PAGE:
Hundreds of young women have been defamed by the awful tradition of 'the list' at Ladue Horton Watkins High School. The tradition of the "Senior List,"humiliates young women by describing body parts and other sordid descriptions, has lived on far too long at Ladue High. One of those victims is Martha "Missy" Combs, LHWHS class of 2008. She is now about to graduate from the University of Missouri-Columbia. Here is her narrative of being bullied and humiliated during the end of her junior year at Ladue.
I love Ladue. I begged my parents to let me attend Ladue High School after going to an all-girl Catholic High School my freshman year. I cannot say enough good things about the quality education I received, and how well prepared academically I was for college. I am 22 years old, and currently a senior at the University of Missouri-Columbia. I am the daughter of two Ladue High School graduates, who can dispute the rumor that this is a "30-plus year tradition," because it did not occur when they went there. A more accurate description of this list would be a "10-year outrage."
I was a varsity football and competition cheerleader all throughout high school, and did not stay "under the radar" socially. Little did I know that would make me a prime target for being on the senior list at the end of my junior year.
I understand that you may initially not have very much sympathy, because the targeted individuals of the list are not your "typical" bullied victim. The amount of sensitivity and vulnerability an adolescent girl has is at its peak in high school. They hold on to every word that is uttered about them and take it to heart, especially by their peers.
I still remember exactly what was said about me, and although the words do not affect me now, they certainly crushed my spirit back then. I definitely have put behind and moved forward from the petty things that happened in high school, but when it was brought to my attention recently that the Senior List had been continuing years after I graduated, I was horrified.
It is even more alarming to me that this "bullying tradition" is still taking place after learning about tragedies of girls like Megan Meier and Phoebe Prince. It would be a preventable and devastating event if a Ladue student took such drastic measures after being bullied.
I’m not sure if it has changed, but when I went to Ladue High School, the Senior List was typically written by a group of senior boys about particular junior and sophomore girls. These seniors would annually drop it off on their last day of school to junior boys. When the bell rang at the end of the day, they would distribute the list in the heart of the institution, "the commons."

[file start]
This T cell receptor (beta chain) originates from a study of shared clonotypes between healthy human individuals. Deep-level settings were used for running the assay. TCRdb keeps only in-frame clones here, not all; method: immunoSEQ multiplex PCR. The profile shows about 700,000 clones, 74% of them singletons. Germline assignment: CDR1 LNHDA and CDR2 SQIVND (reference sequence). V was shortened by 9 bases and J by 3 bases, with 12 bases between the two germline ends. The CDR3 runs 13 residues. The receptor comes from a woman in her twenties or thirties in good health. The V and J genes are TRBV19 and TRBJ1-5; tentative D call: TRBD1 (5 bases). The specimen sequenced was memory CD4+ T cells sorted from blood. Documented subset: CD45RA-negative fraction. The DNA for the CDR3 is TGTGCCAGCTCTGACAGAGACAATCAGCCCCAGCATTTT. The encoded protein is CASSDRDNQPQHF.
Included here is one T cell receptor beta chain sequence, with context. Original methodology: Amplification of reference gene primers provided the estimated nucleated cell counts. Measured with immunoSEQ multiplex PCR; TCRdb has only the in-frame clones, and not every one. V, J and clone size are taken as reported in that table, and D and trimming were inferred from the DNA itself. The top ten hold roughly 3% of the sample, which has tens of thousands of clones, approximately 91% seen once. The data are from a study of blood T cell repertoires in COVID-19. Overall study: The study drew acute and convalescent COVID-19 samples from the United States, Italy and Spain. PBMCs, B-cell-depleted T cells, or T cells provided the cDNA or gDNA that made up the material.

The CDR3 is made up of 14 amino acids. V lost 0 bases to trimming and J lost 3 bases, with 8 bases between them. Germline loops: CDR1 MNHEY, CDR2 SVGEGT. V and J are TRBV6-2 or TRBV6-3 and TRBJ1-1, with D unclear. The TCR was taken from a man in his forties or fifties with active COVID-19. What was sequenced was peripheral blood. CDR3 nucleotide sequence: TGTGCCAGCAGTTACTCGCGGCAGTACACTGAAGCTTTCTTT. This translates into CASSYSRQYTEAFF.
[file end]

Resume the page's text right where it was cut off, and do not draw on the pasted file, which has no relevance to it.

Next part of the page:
- A tradition that has lasted more than 10 years.
- A mother's anguish brings this to the forefront.
- Patch Editor suggests something should be done now.
- Fox 2 Reports Ladue plans to take action.
I remember I was in my last class of the day in May 2007, and it didn’t even occur to me that it was the seniors' last day of school. My mind was more focused on cramming and remembering all the formulas for my math quiz about to take place. That’s when a tap on my shoulder by my friend, interrupted me and proceeded to tell me they had heard I was on the list.
My body immediately started to shake and tears swelled up in my eyes. I could barely read the print in my quiz, and it became unimportant to me. I was startled by my reaction and the overwhelming anxiety of wondering what was written about me.
I debated leaving school so I didn’t have to walk through the commons and watch my fellow peers laughing at my expense. I decided to stick it out and when the bell rang I walked through the commons to the scene of papers being passed out from person to person, eyes intensely studying the vulgarity.
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Some people were roaring with laughter, others in silence with their jaws dropped. I grabbed one of the lists, and after reading it, I immediately took it to the administration office with a false hope that they would stop people from handing them out.
The reaction from the administration shocked me more than the list itself. I couldn’t believe how passive they were about it. The next day, I didn’t make the effort to go to school. I was still filled with a sick feeling that lingered inside thinking everyone hated me, and I felt unmotivated to face my peers.
I don’t want future girls at Ladue High School to feel uncomfortable and violated in their educational environment. If they are bullied, I don’t want them to experience the helplessness I felt when I took the list in confidence to multiple administrative figures, and nothing was done about it.
I’m not writing this in revenge, or to attack the creators of the 2007 senior list. My sole purpose is to let the administration at Ladue High School know that turning a blind eye to bullying is wrong! Protecting students from being harassed should be your top priority because no one should feel uncomfortable going to school.
Students should not be the ones responsible for ending this problem. The continuation of the list year after year is the direct result of teenagers not having consequences for their actions. Failing to protect students from being bullied is disrespectful to the victims, their parents, and alumni. I think it is admirable that a Ladue parent is taking the initiative to end this disgraceful tradition, when the administration has failed to do so. Lack of action will no longer be tolerated, because we love Ladue.
Missy Combs, Ladue High School Alumni 08’